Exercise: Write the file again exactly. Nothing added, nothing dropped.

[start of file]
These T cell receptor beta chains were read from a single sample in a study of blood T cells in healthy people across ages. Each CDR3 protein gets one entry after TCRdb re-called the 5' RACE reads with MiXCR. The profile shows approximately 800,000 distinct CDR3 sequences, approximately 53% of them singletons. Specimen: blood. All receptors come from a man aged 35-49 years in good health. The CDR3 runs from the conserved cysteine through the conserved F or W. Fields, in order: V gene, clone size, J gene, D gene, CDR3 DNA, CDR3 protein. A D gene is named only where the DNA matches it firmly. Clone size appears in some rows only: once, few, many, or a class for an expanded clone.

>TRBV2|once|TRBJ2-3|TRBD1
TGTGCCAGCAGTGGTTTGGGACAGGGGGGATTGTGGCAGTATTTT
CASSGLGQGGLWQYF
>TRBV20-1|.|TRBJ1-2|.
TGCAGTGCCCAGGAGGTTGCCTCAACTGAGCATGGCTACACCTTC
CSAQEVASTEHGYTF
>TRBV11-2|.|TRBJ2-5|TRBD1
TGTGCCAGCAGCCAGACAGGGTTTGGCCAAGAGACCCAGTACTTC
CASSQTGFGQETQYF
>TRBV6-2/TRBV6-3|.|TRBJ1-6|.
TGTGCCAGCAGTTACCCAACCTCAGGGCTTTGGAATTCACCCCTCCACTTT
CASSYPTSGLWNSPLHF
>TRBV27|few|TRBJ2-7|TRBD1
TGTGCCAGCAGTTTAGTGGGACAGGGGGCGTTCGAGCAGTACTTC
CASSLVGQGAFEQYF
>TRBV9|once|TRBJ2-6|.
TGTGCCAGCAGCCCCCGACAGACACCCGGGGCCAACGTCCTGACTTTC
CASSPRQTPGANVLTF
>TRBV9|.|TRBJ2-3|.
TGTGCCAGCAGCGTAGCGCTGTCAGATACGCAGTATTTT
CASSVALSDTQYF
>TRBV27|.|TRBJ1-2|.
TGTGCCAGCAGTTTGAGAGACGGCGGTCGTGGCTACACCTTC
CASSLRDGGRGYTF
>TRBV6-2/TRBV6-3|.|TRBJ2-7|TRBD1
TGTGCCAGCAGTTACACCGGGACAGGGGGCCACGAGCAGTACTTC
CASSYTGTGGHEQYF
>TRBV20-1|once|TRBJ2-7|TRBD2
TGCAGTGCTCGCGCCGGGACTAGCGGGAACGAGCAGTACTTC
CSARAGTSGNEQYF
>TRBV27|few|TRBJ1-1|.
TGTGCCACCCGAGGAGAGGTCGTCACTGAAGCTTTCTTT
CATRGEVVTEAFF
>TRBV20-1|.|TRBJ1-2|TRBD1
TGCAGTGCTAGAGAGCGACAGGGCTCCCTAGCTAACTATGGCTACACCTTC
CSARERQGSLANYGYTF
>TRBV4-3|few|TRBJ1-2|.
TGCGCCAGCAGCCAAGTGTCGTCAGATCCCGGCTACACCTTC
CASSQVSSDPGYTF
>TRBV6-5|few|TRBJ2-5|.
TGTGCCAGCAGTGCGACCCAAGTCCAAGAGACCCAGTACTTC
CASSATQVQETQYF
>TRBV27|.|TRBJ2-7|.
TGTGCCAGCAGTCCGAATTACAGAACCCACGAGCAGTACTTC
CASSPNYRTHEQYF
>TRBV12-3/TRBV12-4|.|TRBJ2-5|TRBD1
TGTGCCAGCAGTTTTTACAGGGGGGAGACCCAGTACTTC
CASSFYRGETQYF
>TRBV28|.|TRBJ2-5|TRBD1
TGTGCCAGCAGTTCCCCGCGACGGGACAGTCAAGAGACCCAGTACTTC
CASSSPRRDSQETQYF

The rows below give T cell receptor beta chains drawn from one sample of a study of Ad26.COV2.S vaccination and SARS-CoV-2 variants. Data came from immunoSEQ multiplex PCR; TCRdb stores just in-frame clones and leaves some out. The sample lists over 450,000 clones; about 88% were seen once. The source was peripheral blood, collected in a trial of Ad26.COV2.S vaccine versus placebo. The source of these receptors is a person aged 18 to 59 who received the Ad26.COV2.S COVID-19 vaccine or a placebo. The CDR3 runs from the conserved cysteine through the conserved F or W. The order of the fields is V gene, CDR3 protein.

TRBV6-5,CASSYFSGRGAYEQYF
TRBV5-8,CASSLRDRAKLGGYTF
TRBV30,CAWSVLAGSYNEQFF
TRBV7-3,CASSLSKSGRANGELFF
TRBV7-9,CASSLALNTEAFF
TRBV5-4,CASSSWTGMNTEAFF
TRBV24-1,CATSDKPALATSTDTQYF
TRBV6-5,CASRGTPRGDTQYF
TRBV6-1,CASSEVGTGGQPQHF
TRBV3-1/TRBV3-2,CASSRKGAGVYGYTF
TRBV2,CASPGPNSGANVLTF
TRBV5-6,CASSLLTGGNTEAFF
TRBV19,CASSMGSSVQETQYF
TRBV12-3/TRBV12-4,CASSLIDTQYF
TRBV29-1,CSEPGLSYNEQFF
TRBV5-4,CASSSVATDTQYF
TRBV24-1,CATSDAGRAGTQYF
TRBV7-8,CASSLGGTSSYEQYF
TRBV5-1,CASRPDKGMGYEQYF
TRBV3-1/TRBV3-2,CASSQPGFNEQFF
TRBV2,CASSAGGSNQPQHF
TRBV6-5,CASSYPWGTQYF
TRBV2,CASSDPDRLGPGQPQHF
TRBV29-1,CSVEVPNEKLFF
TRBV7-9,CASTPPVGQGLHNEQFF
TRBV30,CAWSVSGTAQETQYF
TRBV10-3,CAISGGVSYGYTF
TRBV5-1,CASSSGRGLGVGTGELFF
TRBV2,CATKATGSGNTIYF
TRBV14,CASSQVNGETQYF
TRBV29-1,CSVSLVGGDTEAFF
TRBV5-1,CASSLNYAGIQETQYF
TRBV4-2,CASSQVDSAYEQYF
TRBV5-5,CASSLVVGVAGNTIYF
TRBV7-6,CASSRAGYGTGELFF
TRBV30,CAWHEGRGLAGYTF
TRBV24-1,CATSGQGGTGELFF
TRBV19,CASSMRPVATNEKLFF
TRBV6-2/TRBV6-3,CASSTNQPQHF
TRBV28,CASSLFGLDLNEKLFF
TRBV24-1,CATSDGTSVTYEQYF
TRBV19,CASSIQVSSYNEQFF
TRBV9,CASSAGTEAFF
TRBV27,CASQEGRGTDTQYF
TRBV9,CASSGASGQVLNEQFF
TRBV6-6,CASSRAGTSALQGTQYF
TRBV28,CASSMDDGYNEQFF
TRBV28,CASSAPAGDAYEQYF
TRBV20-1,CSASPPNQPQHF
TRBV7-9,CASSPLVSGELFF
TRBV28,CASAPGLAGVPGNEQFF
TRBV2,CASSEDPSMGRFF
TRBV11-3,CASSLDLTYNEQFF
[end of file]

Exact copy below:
These T cell receptor beta chains were read from a single sample in a study of blood T cells in healthy people across ages. Each CDR3 protein gets one entry after TCRdb re-called the 5' RACE reads with MiXCR. The profile shows approximately 800,000 distinct CDR3 sequences, approximately 53% of them singletons. Specimen: blood. All receptors come from a man aged 35-49 years in good health. The CDR3 runs from the conserved cysteine through the conserved F or W. Fields, in order: V gene, clone size, J gene, D gene, CDR3 DNA, CDR3 protein. A D gene is named only where the DNA matches it firmly. Clone size appears in some rows only: once, few, many, or a class for an expanded clone.

>TRBV2|once|TRBJ2-3|TRBD1
TGTGCCAGCAGTGGTTTGGGACAGGGGGGATTGTGGCAGTATTTT
CASSGLGQGGLWQYF
>TRBV20-1|.|TRBJ1-2|.
TGCAGTGCCCAGGAGGTTGCCTCAACTGAGCATGGCTACACCTTC
CSAQEVASTEHGYTF
>TRBV11-2|.|TRBJ2-5|TRBD1
TGTGCCAGCAGCCAGACAGGGTTTGGCCAAGAGACCCAGTACTTC
CASSQTGFGQETQYF
>TRBV6-2/TRBV6-3|.|TRBJ1-6|.
TGTGCCAGCAGTTACCCAACCTCAGGGCTTTGGAATTCACCCCTCCACTTT
CASSYPTSGLWNSPLHF
>TRBV27|few|TRBJ2-7|TRBD1
TGTGCCAGCAGTTTAGTGGGACAGGGGGCGTTCGAGCAGTACTTC
CASSLVGQGAFEQYF
>TRBV9|once|TRBJ2-6|.
TGTGCCAGCAGCCCCCGACAGACACCCGGGGCCAACGTCCTGACTTTC
CASSPRQTPGANVLTF
>TRBV9|.|TRBJ2-3|.
TGTGCCAGCAGCGTAGCGCTGTCAGATACGCAGTATTTT
CASSVALSDTQYF
>TRBV27|.|TRBJ1-2|.
TGTGCCAGCAGTTTGAGAGACGGCGGTCGTGGCTACACCTTC
CASSLRDGGRGYTF
>TRBV6-2/TRBV6-3|.|TRBJ2-7|TRBD1
TGTGCCAGCAGTTACACCGGGACAGGGGGCCACGAGCAGTACTTC
CASSYTGTGGHEQYF
>TRBV20-1|once|TRBJ2-7|TRBD2
TGCAGTGCTCGCGCCGGGACTAGCGGGAACGAGCAGTACTTC
CSARAGTSGNEQYF
>TRBV27|few|TRBJ1-1|.
TGTGCCACCCGAGGAGAGGTCGTCACTGAAGCTTTCTTT
CATRGEVVTEAFF
>TRBV20-1|.|TRBJ1-2|TRBD1
TGCAGTGCTAGAGAGCGACAGGGCTCCCTAGCTAACTATGGCTACACCTTC
CSARERQGSLANYGYTF
>TRBV4-3|few|TRBJ1-2|.
TGCGCCAGCAGCCAAGTGTCGTCAGATCCCGGCTACACCTTC
CASSQVSSDPGYTF
>TRBV6-5|few|TRBJ2-5|.
TGTGCCAGCAGTGCGACCCAAGTCCAAGAGACCCAGTACTTC
CASSATQVQETQYF
>TRBV27|.|TRBJ2-7|.
TGTGCCAGCAGTCCGAATTACAGAACCCACGAGCAGTACTTC
CASSPNYRTHEQYF
>TRBV12-3/TRBV12-4|.|TRBJ2-5|TRBD1
TGTGCCAGCAGTTTTTACAGGGGGGAGACCCAGTACTTC
CASSFYRGETQYF
>TRBV28|.|TRBJ2-5|TRBD1
TGTGCCAGCAGTTCCCCGCGACGGGACAGTCAAGAGACCCAGTACTTC
CASSSPRRDSQETQYF

The rows below give T cell receptor beta chains drawn from one sample of a study of Ad26.COV2.S vaccination and SARS-CoV-2 variants. Data came from immunoSEQ multiplex PCR; TCRdb stores just in-frame clones and leaves some out. The sample lists over 450,000 clones; about 88% were seen once. The source was peripheral blood, collected in a trial of Ad26.COV2.S vaccine versus placebo. The source of these receptors is a person aged 18 to 59 who received the Ad26.COV2.S COVID-19 vaccine or a placebo. The CDR3 runs from the conserved cysteine through the conserved F or W. The order of the fields is V gene, CDR3 protein.

TRBV6-5,CASSYFSGRGAYEQYF
TRBV5-8,CASSLRDRAKLGGYTF
TRBV30,CAWSVLAGSYNEQFF
TRBV7-3,CASSLSKSGRANGELFF
TRBV7-9,CASSLALNTEAFF
TRBV5-4,CASSSWTGMNTEAFF
TRBV24-1,CATSDKPALATSTDTQYF
TRBV6-5,CASRGTPRGDTQYF
TRBV6-1,CASSEVGTGGQPQHF
TRBV3-1/TRBV3-2,CASSRKGAGVYGYTF
TRBV2,CASPGPNSGANVLTF
TRBV5-6,CASSLLTGGNTEAFF
TRBV19,CASSMGSSVQETQYF
TRBV12-3/TRBV12-4,CASSLIDTQYF
TRBV29-1,CSEPGLSYNEQFF
TRBV5-4,CASSSVATDTQYF
TRBV24-1,CATSDAGRAGTQYF
TRBV7-8,CASSLGGTSSYEQYF
TRBV5-1,CASRPDKGMGYEQYF
TRBV3-1/TRBV3-2,CASSQPGFNEQFF
TRBV2,CASSAGGSNQPQHF
TRBV6-5,CASSYPWGTQYF
TRBV2,CASSDPDRLGPGQPQHF
TRBV29-1,CSVEVPNEKLFF
TRBV7-9,CASTPPVGQGLHNEQFF
TRBV30,CAWSVSGTAQETQYF
TRBV10-3,CAISGGVSYGYTF
TRBV5-1,CASSSGRGLGVGTGELFF
TRBV2,CATKATGSGNTIYF
TRBV14,CASSQVNGETQYF
TRBV29-1,CSVSLVGGDTEAFF
TRBV5-1,CASSLNYAGIQETQYF
TRBV4-2,CASSQVDSAYEQYF
TRBV5-5,CASSLVVGVAGNTIYF
TRBV7-6,CASSRAGYGTGELFF
TRBV30,CAWHEGRGLAGYTF
TRBV24-1,CATSGQGGTGELFF
TRBV19,CASSMRPVATNEKLFF
TRBV6-2/TRBV6-3,CASSTNQPQHF
TRBV28,CASSLFGLDLNEKLFF
TRBV24-1,CATSDGTSVTYEQYF
TRBV19,CASSIQVSSYNEQFF
TRBV9,CASSAGTEAFF
TRBV27,CASQEGRGTDTQYF
TRBV9,CASSGASGQVLNEQFF
TRBV6-6,CASSRAGTSALQGTQYF
TRBV28,CASSMDDGYNEQFF
TRBV28,CASSAPAGDAYEQYF
TRBV20-1,CSASPPNQPQHF
TRBV7-9,CASSPLVSGELFF
TRBV28,CASAPGLAGVPGNEQFF
TRBV2,CASSEDPSMGRFF
TRBV11-3,CASSLDLTYNEQFF